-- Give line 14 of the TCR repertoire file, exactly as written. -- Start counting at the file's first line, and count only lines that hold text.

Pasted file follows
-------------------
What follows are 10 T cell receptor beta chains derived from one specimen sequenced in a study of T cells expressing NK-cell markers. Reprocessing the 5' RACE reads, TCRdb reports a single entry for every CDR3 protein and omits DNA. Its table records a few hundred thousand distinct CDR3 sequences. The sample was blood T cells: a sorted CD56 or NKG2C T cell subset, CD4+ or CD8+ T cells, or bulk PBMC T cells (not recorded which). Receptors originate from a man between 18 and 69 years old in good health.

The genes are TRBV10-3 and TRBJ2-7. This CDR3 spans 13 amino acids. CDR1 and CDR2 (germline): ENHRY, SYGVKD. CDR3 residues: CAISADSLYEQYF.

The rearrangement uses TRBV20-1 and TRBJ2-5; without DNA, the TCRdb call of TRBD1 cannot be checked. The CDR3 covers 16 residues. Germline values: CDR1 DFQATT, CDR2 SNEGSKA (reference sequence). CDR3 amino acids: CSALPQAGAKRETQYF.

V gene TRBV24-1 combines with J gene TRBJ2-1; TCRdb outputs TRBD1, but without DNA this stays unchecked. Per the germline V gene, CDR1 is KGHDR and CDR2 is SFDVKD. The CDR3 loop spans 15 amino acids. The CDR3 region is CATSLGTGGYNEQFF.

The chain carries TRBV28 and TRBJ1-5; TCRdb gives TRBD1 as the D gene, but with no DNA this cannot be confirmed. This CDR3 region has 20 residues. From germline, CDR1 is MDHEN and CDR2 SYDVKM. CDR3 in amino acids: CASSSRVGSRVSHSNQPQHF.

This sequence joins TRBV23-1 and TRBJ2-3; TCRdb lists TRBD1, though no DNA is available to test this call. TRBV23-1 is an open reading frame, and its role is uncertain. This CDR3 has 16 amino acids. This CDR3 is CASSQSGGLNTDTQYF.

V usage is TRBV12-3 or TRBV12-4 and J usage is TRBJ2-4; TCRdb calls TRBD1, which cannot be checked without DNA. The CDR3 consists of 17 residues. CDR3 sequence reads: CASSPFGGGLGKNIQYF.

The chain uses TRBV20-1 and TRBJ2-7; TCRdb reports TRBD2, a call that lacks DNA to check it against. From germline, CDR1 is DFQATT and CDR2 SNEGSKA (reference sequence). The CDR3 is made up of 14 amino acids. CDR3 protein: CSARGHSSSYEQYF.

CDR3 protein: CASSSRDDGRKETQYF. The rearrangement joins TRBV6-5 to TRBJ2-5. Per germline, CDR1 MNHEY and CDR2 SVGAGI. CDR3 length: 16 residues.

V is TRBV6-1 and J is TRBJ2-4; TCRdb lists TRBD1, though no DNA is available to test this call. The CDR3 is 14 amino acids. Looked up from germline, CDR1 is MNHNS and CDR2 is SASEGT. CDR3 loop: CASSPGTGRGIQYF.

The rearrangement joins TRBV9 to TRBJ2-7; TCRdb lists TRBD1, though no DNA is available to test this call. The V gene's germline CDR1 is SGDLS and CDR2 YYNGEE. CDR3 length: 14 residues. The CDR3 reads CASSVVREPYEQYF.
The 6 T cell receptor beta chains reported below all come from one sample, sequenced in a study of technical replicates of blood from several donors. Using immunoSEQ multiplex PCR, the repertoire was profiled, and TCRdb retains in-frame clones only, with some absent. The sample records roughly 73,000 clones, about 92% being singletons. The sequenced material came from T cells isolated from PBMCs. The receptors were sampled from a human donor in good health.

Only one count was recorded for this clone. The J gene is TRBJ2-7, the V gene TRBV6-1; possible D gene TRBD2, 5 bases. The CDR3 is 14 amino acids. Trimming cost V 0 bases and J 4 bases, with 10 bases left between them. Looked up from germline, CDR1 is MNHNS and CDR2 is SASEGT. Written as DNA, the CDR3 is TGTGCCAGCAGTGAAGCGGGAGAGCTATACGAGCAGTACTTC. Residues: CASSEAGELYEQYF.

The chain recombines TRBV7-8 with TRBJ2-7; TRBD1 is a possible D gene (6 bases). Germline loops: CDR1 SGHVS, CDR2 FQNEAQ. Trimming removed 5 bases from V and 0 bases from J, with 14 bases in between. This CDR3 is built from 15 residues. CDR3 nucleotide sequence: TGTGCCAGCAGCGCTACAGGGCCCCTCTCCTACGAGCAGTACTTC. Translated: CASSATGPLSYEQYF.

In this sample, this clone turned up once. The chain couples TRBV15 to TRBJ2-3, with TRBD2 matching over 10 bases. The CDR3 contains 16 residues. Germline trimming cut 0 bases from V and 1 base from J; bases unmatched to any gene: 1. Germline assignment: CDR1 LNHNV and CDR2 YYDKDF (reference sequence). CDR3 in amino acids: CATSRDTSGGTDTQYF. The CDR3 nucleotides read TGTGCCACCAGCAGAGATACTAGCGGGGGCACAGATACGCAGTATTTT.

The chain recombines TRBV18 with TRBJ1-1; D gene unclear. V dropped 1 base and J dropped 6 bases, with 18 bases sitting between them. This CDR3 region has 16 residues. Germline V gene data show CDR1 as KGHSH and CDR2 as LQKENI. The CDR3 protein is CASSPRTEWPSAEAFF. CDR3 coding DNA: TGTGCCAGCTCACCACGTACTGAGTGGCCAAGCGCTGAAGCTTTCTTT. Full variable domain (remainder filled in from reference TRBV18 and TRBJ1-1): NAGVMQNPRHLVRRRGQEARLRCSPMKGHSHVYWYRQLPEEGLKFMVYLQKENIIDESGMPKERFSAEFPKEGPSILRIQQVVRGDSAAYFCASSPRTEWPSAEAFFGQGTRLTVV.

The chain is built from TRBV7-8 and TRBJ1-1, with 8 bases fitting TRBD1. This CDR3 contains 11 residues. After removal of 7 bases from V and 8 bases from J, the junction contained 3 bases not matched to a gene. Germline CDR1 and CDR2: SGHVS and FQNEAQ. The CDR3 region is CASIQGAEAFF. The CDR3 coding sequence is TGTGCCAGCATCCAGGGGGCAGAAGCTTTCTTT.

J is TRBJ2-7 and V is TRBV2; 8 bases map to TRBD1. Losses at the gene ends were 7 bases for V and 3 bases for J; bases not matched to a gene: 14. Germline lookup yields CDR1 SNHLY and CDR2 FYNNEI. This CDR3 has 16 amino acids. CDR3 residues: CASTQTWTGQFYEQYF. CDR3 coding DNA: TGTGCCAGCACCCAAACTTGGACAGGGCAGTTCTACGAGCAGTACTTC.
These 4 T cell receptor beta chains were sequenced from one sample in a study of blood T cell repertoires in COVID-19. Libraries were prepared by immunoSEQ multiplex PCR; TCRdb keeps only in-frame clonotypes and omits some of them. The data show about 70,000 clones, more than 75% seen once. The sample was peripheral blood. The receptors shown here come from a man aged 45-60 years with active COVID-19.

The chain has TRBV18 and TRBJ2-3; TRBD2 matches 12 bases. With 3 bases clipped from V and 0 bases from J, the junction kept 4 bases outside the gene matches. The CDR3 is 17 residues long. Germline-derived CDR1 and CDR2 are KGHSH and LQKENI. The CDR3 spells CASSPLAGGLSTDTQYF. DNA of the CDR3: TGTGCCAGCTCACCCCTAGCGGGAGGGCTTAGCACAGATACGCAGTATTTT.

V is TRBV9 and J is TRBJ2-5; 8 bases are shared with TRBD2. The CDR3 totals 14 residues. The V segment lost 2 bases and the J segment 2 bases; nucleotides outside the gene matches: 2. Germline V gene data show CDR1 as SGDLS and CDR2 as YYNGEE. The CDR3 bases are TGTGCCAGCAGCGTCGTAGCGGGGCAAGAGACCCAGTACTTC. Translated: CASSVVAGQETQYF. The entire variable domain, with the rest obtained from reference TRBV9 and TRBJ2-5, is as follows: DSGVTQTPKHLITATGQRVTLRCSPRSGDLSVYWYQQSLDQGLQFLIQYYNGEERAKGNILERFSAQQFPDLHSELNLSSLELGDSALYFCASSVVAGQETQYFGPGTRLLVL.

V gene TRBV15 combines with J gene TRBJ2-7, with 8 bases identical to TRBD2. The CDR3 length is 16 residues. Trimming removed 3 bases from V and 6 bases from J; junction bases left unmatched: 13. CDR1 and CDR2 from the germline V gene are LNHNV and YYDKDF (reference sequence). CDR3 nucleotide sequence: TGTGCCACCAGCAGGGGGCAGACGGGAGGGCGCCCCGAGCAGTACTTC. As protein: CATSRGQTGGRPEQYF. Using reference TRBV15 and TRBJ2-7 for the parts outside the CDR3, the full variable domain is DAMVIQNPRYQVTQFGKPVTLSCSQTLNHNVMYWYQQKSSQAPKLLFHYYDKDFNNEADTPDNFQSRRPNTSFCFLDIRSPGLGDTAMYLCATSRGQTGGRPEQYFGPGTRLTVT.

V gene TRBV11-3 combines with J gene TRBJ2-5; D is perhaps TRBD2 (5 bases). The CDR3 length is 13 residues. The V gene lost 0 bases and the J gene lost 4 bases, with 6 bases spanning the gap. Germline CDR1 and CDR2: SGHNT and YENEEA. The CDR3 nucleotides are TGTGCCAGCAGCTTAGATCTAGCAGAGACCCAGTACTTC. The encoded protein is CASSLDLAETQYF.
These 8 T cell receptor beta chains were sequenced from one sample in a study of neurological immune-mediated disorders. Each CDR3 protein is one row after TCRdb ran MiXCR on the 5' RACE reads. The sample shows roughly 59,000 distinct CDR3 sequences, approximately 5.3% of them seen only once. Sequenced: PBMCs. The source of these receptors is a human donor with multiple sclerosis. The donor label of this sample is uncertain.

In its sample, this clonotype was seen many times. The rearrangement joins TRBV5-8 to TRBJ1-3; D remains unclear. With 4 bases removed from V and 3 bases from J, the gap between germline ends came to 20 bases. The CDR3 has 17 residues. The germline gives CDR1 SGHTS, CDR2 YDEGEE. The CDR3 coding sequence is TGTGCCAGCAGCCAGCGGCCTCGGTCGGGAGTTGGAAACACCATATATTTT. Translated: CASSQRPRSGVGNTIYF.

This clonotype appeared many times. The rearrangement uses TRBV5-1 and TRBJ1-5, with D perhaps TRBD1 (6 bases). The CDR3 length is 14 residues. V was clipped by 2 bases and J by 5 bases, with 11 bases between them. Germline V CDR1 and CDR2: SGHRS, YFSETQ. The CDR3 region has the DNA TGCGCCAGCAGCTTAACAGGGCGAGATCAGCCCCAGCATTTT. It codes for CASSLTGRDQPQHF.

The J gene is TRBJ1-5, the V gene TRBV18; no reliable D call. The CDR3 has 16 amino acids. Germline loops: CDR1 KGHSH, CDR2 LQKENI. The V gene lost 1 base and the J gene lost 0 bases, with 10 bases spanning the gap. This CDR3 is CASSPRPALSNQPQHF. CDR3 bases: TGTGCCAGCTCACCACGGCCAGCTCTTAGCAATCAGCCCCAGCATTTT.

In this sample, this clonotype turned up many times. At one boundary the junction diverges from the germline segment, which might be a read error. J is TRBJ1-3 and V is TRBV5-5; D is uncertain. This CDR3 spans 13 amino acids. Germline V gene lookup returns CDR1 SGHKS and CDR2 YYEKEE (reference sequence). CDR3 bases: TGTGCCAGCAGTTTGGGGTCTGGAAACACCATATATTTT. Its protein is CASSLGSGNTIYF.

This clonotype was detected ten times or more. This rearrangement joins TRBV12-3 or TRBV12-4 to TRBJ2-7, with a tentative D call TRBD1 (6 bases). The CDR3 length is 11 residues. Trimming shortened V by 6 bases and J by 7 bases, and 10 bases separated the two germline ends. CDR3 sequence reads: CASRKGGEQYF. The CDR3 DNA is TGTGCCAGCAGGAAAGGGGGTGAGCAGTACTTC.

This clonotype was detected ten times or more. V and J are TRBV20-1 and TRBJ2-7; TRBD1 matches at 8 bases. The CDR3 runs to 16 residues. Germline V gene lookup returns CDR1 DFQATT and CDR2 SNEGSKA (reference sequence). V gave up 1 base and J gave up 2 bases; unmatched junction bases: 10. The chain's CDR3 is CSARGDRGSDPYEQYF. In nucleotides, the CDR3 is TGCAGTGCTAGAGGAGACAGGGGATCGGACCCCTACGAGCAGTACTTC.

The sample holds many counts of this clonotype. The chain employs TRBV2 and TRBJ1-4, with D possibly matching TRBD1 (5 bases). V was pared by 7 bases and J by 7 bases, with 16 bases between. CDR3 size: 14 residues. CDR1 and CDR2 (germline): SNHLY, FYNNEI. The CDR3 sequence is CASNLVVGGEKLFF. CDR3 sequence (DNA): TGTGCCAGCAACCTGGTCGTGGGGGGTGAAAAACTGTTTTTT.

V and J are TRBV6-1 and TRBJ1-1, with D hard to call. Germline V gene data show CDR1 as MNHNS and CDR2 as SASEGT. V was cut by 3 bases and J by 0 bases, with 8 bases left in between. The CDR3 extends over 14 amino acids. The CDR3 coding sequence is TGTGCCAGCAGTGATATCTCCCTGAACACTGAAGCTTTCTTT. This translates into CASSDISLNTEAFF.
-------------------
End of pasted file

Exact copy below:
The chain recombines TRBV7-8 with TRBJ2-7; TRBD1 is a possible D gene (6 bases). Germline loops: CDR1 SGHVS, CDR2 FQNEAQ. Trimming removed 5 bases from V and 0 bases from J, with 14 bases in between. This CDR3 is built from 15 residues. CDR3 nucleotide sequence: TGTGCCAGCAGCGCTACAGGGCCCCTCTCCTACGAGCAGTACTTC. Translated: CASSATGPLSYEQYF.